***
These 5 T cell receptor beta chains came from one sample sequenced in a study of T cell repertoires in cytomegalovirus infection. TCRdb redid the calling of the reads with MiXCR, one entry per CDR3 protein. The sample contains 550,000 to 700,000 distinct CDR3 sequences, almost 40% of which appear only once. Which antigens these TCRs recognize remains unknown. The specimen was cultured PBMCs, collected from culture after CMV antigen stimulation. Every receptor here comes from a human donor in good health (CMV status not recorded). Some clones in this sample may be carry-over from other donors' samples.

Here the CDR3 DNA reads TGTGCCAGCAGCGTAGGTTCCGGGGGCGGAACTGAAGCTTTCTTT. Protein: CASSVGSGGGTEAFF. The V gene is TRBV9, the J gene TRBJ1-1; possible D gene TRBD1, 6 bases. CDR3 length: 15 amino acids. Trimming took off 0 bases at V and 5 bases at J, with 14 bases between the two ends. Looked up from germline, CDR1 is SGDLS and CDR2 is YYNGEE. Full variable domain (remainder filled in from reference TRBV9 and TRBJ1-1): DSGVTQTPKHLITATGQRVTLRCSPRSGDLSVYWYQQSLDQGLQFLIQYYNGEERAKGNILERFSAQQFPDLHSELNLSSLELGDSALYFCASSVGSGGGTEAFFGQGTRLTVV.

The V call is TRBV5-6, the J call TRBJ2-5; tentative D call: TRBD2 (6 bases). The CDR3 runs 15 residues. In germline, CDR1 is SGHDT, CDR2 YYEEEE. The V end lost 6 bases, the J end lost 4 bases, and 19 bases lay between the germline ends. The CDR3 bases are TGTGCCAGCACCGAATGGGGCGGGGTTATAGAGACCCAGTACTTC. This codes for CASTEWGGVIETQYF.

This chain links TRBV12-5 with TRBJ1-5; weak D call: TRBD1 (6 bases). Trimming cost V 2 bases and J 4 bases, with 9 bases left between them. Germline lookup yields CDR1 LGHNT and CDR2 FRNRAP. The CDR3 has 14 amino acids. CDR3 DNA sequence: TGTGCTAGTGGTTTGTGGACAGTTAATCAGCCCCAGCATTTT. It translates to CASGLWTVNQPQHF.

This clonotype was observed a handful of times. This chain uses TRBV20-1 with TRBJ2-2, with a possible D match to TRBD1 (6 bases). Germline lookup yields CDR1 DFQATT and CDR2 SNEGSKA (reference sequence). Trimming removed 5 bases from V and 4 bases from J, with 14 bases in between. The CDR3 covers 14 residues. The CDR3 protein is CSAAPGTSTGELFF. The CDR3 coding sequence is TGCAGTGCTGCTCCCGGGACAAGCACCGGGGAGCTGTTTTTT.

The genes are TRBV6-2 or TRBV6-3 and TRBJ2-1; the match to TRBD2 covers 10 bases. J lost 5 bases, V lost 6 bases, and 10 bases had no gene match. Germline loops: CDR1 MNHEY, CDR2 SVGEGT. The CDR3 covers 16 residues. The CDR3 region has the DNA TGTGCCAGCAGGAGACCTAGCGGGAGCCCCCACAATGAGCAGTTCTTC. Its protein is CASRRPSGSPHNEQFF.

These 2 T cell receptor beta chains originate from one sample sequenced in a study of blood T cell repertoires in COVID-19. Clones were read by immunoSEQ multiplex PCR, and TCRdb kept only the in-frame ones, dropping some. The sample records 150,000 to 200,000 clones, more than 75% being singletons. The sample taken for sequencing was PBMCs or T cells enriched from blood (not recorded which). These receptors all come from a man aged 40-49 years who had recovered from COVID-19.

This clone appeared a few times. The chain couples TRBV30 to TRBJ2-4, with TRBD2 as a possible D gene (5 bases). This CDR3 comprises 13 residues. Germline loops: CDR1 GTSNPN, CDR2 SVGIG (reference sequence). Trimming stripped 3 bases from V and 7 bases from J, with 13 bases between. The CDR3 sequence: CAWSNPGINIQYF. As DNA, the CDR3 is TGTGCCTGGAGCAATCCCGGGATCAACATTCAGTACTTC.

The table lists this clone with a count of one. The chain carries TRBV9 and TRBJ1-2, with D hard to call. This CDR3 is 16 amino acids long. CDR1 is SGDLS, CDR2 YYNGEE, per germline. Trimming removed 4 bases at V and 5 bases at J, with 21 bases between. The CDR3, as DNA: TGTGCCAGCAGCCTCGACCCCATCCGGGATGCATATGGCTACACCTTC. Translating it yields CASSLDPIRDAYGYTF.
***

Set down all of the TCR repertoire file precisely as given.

These 5 T cell receptor beta chains came from one sample sequenced in a study of T cell repertoires in cytomegalovirus infection. TCRdb redid the calling of the reads with MiXCR, one entry per CDR3 protein. The sample contains 550,000 to 700,000 distinct CDR3 sequences, almost 40% of which appear only once. Which antigens these TCRs recognize remains unknown. The specimen was cultured PBMCs, collected from culture after CMV antigen stimulation. Every receptor here comes from a human donor in good health (CMV status not recorded). Some clones in this sample may be carry-over from other donors' samples.

Here the CDR3 DNA reads TGTGCCAGCAGCGTAGGTTCCGGGGGCGGAACTGAAGCTTTCTTT. Protein: CASSVGSGGGTEAFF. The V gene is TRBV9, the J gene TRBJ1-1; possible D gene TRBD1, 6 bases. CDR3 length: 15 amino acids. Trimming took off 0 bases at V and 5 bases at J, with 14 bases between the two ends. Looked up from germline, CDR1 is SGDLS and CDR2 is YYNGEE. Full variable domain (remainder filled in from reference TRBV9 and TRBJ1-1): DSGVTQTPKHLITATGQRVTLRCSPRSGDLSVYWYQQSLDQGLQFLIQYYNGEERAKGNILERFSAQQFPDLHSELNLSSLELGDSALYFCASSVGSGGGTEAFFGQGTRLTVV.

The V call is TRBV5-6, the J call TRBJ2-5; tentative D call: TRBD2 (6 bases). The CDR3 runs 15 residues. In germline, CDR1 is SGHDT, CDR2 YYEEEE. The V end lost 6 bases, the J end lost 4 bases, and 19 bases lay between the germline ends. The CDR3 bases are TGTGCCAGCACCGAATGGGGCGGGGTTATAGAGACCCAGTACTTC. This codes for CASTEWGGVIETQYF.

This chain links TRBV12-5 with TRBJ1-5; weak D call: TRBD1 (6 bases). Trimming cost V 2 bases and J 4 bases, with 9 bases left between them. Germline lookup yields CDR1 LGHNT and CDR2 FRNRAP. The CDR3 has 14 amino acids. CDR3 DNA sequence: TGTGCTAGTGGTTTGTGGACAGTTAATCAGCCCCAGCATTTT. It translates to CASGLWTVNQPQHF.

This clonotype was observed a handful of times. This chain uses TRBV20-1 with TRBJ2-2, with a possible D match to TRBD1 (6 bases). Germline lookup yields CDR1 DFQATT and CDR2 SNEGSKA (reference sequence). Trimming removed 5 bases from V and 4 bases from J, with 14 bases in between. The CDR3 covers 14 residues. The CDR3 protein is CSAAPGTSTGELFF. The CDR3 coding sequence is TGCAGTGCTGCTCCCGGGACAAGCACCGGGGAGCTGTTTTTT.

The genes are TRBV6-2 or TRBV6-3 and TRBJ2-1; the match to TRBD2 covers 10 bases. J lost 5 bases, V lost 6 bases, and 10 bases had no gene match. Germline loops: CDR1 MNHEY, CDR2 SVGEGT. The CDR3 covers 16 residues. The CDR3 region has the DNA TGTGCCAGCAGGAGACCTAGCGGGAGCCCCCACAATGAGCAGTTCTTC. Its protein is CASRRPSGSPHNEQFF.

These 2 T cell receptor beta chains originate from one sample sequenced in a study of blood T cell repertoires in COVID-19. Clones were read by immunoSEQ multiplex PCR, and TCRdb kept only the in-frame ones, dropping some. The sample records 150,000 to 200,000 clones, more than 75% being singletons. The sample taken for sequencing was PBMCs or T cells enriched from blood (not recorded which). These receptors all come from a man aged 40-49 years who had recovered from COVID-19.

This clone appeared a few times. The chain couples TRBV30 to TRBJ2-4, with TRBD2 as a possible D gene (5 bases). This CDR3 comprises 13 residues. Germline loops: CDR1 GTSNPN, CDR2 SVGIG (reference sequence). Trimming stripped 3 bases from V and 7 bases from J, with 13 bases between. The CDR3 sequence: CAWSNPGINIQYF. As DNA, the CDR3 is TGTGCCTGGAGCAATCCCGGGATCAACATTCAGTACTTC.

The table lists this clone with a count of one. The chain carries TRBV9 and TRBJ1-2, with D hard to call. This CDR3 is 16 amino acids long. CDR1 is SGDLS, CDR2 YYNGEE, per germline. Trimming removed 4 bases at V and 5 bases at J, with 21 bases between. The CDR3, as DNA: TGTGCCAGCAGCCTCGACCCCATCCGGGATGCATATGGCTACACCTTC. Translating it yields CASSLDPIRDAYGYTF.